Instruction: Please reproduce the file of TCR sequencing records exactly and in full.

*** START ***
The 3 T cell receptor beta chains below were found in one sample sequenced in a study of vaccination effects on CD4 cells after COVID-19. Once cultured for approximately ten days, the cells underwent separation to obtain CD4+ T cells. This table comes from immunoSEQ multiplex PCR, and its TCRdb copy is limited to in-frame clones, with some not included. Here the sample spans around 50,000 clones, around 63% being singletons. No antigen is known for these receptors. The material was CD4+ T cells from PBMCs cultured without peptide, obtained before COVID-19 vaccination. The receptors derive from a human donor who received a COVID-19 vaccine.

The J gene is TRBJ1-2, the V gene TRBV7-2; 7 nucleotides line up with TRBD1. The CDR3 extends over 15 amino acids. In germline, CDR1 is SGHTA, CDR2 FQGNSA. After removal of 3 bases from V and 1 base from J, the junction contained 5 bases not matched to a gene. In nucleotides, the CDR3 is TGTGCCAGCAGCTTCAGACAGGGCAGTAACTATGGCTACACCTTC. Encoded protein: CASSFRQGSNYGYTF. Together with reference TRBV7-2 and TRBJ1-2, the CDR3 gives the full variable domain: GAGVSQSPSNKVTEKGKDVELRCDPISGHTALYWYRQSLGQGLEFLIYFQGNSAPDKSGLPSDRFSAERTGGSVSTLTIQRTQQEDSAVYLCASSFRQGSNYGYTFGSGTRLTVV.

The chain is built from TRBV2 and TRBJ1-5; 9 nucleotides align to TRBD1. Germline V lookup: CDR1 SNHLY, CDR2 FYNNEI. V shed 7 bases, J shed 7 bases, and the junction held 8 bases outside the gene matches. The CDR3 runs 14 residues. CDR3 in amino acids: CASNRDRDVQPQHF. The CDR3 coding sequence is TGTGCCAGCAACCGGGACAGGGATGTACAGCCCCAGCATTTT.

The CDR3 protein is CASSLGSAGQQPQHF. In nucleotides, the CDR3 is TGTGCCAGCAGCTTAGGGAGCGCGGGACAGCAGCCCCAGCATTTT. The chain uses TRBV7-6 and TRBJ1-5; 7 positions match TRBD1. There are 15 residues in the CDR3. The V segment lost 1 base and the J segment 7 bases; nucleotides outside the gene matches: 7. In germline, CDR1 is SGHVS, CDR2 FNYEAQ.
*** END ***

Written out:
The 3 T cell receptor beta chains below were found in one sample sequenced in a study of vaccination effects on CD4 cells after COVID-19. Once cultured for approximately ten days, the cells underwent separation to obtain CD4+ T cells. This table comes from immunoSEQ multiplex PCR, and its TCRdb copy is limited to in-frame clones, with some not included. Here the sample spans around 50,000 clones, around 63% being singletons. No antigen is known for these receptors. The material was CD4+ T cells from PBMCs cultured without peptide, obtained before COVID-19 vaccination. The receptors derive from a human donor who received a COVID-19 vaccine.

The J gene is TRBJ1-2, the V gene TRBV7-2; 7 nucleotides line up with TRBD1. The CDR3 extends over 15 amino acids. In germline, CDR1 is SGHTA, CDR2 FQGNSA. After removal of 3 bases from V and 1 base from J, the junction contained 5 bases not matched to a gene. In nucleotides, the CDR3 is TGTGCCAGCAGCTTCAGACAGGGCAGTAACTATGGCTACACCTTC. Encoded protein: CASSFRQGSNYGYTF. Together with reference TRBV7-2 and TRBJ1-2, the CDR3 gives the full variable domain: GAGVSQSPSNKVTEKGKDVELRCDPISGHTALYWYRQSLGQGLEFLIYFQGNSAPDKSGLPSDRFSAERTGGSVSTLTIQRTQQEDSAVYLCASSFRQGSNYGYTFGSGTRLTVV.

The chain is built from TRBV2 and TRBJ1-5; 9 nucleotides align to TRBD1. Germline V lookup: CDR1 SNHLY, CDR2 FYNNEI. V shed 7 bases, J shed 7 bases, and the junction held 8 bases outside the gene matches. The CDR3 runs 14 residues. CDR3 in amino acids: CASNRDRDVQPQHF. The CDR3 coding sequence is TGTGCCAGCAACCGGGACAGGGATGTACAGCCCCAGCATTTT.

The CDR3 protein is CASSLGSAGQQPQHF. In nucleotides, the CDR3 is TGTGCCAGCAGCTTAGGGAGCGCGGGACAGCAGCCCCAGCATTTT. The chain uses TRBV7-6 and TRBJ1-5; 7 positions match TRBD1. There are 15 residues in the CDR3. The V segment lost 1 base and the J segment 7 bases; nucleotides outside the gene matches: 7. In germline, CDR1 is SGHVS, CDR2 FNYEAQ.